Weathering the Gaza war was Hagar School - - the bilingual Arab-Jewish kindergarten in Be'er Sheva.
     Teacher Rada Alubra calls the children to order.
     About half of the 25 children are Jewish, while the others are Arab.
     Alubra reads them a story in Arabic, while Jewish teacher Hanita Hadad interjects periodically in Hebrew.
     The classroom is festooned with pictures of animals, letters of the alphabet and the days of the week, all in both Hebrew and Arabic.
     The Hagar teachers, children, and parents were exemplary together during the war in Gaza, when missiles regularly struck Be'er Sheva.


Arab-Jewish kindergarten is bubble among Be'er Sheva social troubles

Published in Ha'aretz - 04 March 2009


     "In the Negev, Israel's social problems are more extreme, as are relations between Arabs and Jews," said Yifat Hillel, the director of Hagar.
     "The war in Gaza just made the situation worse."
     "But among the parents, we actually felt that we had to pull together, that we were approaching the edge of a frightening abyss and that we had to reinforce the secure place we had created for ourselves," says parent Anis Farhat.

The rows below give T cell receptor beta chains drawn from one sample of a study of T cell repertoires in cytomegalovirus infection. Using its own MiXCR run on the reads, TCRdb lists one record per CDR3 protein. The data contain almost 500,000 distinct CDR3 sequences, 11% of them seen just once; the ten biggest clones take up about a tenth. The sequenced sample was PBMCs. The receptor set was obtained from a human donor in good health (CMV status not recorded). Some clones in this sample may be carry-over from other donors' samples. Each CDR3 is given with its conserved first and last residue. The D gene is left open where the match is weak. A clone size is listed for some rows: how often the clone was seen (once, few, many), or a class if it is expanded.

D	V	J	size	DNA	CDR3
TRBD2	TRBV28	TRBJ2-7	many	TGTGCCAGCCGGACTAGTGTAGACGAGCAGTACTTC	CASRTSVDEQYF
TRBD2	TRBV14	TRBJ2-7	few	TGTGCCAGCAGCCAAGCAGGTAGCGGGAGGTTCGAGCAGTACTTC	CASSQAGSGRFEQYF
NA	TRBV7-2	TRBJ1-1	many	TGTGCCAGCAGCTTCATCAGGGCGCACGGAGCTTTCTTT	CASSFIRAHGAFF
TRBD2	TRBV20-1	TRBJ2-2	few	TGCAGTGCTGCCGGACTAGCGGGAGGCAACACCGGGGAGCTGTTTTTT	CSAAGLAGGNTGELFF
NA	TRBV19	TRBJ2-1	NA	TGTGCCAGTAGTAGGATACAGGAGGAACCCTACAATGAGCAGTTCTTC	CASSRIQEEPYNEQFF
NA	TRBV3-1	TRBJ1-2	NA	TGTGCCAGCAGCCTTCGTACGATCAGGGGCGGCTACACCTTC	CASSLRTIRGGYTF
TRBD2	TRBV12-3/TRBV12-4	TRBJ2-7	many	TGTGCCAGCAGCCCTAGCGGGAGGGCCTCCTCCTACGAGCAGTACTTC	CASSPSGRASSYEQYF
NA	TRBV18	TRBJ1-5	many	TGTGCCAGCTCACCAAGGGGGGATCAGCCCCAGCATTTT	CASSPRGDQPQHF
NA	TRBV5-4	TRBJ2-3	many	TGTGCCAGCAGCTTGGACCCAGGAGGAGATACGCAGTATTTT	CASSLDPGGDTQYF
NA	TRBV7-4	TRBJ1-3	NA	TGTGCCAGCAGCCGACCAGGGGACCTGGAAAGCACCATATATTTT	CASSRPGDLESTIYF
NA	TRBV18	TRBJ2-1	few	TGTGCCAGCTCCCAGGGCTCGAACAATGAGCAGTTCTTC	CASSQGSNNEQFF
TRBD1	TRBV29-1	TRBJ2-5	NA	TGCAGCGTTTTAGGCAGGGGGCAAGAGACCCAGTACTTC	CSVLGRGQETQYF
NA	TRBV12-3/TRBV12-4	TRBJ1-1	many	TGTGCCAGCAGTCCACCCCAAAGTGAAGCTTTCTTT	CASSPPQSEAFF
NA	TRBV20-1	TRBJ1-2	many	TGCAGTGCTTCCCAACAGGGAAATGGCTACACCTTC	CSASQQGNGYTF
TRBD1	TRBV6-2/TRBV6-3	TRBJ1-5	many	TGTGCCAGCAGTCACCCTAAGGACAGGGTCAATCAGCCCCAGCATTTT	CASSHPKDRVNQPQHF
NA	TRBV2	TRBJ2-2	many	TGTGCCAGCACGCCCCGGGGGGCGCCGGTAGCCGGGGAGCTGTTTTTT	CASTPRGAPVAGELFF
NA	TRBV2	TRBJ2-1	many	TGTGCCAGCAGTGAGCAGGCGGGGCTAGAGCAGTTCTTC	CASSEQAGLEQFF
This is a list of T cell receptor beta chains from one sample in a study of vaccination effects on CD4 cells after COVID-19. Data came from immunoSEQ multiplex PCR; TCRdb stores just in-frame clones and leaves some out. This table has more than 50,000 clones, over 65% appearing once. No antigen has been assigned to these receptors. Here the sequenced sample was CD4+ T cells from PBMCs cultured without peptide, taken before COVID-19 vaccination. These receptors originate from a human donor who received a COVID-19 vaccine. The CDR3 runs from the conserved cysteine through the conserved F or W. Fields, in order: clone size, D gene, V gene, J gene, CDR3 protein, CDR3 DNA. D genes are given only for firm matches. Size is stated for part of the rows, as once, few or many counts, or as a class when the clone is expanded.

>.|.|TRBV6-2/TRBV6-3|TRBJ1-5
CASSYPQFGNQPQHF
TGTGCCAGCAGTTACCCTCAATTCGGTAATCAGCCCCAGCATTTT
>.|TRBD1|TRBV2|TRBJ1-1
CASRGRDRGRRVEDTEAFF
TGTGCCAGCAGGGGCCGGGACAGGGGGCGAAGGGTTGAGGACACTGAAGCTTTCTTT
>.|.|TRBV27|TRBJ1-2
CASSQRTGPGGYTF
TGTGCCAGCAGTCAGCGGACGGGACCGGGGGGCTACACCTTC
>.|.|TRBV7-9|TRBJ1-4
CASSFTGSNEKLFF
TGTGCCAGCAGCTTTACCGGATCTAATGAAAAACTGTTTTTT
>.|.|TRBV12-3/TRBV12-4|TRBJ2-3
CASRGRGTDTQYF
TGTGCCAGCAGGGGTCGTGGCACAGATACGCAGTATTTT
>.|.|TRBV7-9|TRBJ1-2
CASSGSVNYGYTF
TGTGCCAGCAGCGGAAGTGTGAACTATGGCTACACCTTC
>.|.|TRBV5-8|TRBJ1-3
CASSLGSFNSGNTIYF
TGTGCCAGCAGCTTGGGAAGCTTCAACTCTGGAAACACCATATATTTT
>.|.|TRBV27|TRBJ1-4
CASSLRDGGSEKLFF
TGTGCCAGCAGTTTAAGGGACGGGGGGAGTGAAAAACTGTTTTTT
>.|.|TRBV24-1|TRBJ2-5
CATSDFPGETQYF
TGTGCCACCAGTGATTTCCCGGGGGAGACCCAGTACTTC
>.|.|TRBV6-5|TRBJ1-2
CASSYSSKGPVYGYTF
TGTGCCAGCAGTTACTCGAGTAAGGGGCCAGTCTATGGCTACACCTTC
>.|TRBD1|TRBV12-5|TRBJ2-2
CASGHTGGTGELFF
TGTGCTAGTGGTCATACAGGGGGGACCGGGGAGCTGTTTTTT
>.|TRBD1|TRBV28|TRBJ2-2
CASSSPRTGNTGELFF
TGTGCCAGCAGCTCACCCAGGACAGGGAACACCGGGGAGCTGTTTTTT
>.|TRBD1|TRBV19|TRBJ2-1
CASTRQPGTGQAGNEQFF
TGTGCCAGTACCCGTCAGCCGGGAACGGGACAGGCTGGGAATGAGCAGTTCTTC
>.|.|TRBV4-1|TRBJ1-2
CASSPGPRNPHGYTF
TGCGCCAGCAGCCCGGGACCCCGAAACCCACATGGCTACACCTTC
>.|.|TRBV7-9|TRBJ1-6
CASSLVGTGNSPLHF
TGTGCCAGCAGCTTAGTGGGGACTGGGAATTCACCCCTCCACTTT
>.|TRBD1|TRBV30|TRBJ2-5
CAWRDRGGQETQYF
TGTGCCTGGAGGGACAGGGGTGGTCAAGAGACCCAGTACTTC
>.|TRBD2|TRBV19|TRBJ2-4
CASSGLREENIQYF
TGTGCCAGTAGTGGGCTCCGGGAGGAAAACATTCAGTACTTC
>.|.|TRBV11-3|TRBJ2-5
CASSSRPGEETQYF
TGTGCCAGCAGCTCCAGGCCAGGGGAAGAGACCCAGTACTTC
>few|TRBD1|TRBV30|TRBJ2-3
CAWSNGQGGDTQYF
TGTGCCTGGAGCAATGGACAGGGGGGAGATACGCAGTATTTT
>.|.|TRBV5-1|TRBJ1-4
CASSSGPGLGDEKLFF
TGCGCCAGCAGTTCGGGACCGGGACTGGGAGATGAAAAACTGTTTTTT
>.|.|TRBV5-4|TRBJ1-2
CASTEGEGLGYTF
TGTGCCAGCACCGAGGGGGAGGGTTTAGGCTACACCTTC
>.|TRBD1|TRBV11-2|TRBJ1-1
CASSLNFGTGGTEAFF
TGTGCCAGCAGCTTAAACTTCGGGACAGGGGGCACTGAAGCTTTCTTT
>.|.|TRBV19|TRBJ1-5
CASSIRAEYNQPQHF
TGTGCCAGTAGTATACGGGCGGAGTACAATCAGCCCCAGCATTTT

The parents, both Jewish and Arab, seem convinced that the contact between Arab and Jewish children lets the youngsters oppose extremism.
     One of the Jewish parents, Shlomit Someh-Lehman, commented, "Before my child is exposed to the winds of racism, he knows that Arab means Wasim or any other child at the kindergarten, children just like him."

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Interfaith engagement in England

     In the wake of tragedy and hope, British Muslim and Jewish leaders have come together for interfaith initiatives that are not only important for achieving communal harmony in the UK, but were designed to inspire Middle Eastern political leaders to work for lasting peace between Israel and Palestine.


British interfaith initiatives set example for co-religionists in the Middle East

Common Ground News Service - 24 Feb 2009


     During the Gaza conflict, Britain saw a rise in both anti-Semitic and Islamophobic attacks on ordinary citizens. There was an arson attack on a London synagogue and the daughter of a Muslim leader was attacked in Central London and left unconscious. 
     Despite this tension, however, there were encouraging signs.
     Dialogue between British Muslims and Jews, which has too long been stifled by the elephant in the room the Arab-Israeli conflict actually became more forthright, with greater attempts to harmonise theological and political positions.

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Hundreds of Muslims, Jews join in Arizona

     In Tucson, Arizona, the Annual Jewish-Muslim Peace Walk began as a response to the Sept. 11, 2001, attacks.


250 attend 6th Annual Jewish-Muslim Peace Walk

Tucson Citizen  -  March 08, 2009

     Since that day there has been much more dialogue and understanding between Jews and Muslims in Tucson and all over North America.